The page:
Pick up the pace

Speed matters in start-up success. Instead of passively focusing on precautionary consumer protection from new technologies, Europe should focus on a solution-oriented regulatory approach to help European start-ups shape critical technologies and drive the region’s innovative footprint. This is in line with implementing an accelerated approval process for tech innovation similar to the European Medicines Agency fast track. Taking a proactive approach to disruptive technologies will be key for Europe’s success in being an innovation driver.

Altogether, we see significant potential to be unlocked in Europe both through improving the performance of individual start-up ecosystems and by tackling the systemic hurdles characteristic to the region. Members of the European start-up ecosystem can learn a lot from each other and then implement the models, initiatives, and regulations that further facilitate the launch and growth of successful start-ups. A close collaboration of national and regional stakeholders, including entrepreneurs, investors, legislators, government officials, and non-governmental organizations, could help establish the basis for this success. The time is now to learn from each other and tear down existing boundaries, finally enabling European start-ups to thrive internationally.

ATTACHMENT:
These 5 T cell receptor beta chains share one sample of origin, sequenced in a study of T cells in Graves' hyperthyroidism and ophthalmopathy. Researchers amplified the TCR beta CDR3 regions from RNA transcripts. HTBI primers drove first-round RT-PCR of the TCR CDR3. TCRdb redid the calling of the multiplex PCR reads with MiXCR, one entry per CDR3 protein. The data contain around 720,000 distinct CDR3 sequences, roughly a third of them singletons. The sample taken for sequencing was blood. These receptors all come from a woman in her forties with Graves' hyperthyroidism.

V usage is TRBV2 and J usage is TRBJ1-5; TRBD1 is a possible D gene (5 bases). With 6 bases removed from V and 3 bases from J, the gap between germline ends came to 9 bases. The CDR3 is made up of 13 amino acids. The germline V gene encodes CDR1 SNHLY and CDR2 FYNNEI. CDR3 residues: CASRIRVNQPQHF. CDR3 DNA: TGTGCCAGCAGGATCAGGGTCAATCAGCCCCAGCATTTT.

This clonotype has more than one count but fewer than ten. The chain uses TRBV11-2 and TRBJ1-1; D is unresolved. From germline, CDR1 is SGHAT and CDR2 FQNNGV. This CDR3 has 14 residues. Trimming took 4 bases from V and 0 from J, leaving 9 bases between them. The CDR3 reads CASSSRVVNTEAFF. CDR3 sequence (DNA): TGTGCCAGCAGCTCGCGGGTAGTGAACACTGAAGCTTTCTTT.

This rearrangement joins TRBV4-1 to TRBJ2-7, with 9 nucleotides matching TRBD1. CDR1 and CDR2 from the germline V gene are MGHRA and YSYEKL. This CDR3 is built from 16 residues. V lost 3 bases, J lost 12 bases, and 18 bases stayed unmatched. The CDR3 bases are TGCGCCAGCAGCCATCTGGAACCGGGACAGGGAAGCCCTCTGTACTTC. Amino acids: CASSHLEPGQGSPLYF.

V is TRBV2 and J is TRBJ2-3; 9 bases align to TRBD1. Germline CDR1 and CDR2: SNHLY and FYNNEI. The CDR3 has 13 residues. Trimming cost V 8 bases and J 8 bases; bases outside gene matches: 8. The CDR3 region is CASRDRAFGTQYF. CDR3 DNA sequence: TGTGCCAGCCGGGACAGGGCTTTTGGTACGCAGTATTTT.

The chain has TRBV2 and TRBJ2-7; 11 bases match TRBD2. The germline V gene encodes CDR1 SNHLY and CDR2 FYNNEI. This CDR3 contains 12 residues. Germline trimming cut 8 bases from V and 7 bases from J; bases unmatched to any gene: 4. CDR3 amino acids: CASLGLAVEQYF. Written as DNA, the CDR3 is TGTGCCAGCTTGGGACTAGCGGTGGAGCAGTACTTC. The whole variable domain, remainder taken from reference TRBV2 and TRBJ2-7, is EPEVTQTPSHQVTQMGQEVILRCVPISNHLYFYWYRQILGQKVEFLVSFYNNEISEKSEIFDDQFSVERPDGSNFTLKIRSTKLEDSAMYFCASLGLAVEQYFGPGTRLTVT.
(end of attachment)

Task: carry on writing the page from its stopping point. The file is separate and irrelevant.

See our report, Reinventing our economy from within, for benchmarking data as well as case studies on Estonia, Switzerland, Sweden, and France and a perspective on how elements of these countries’ individual successes might be proliferated in service of a more economically thriving and sovereign Europe.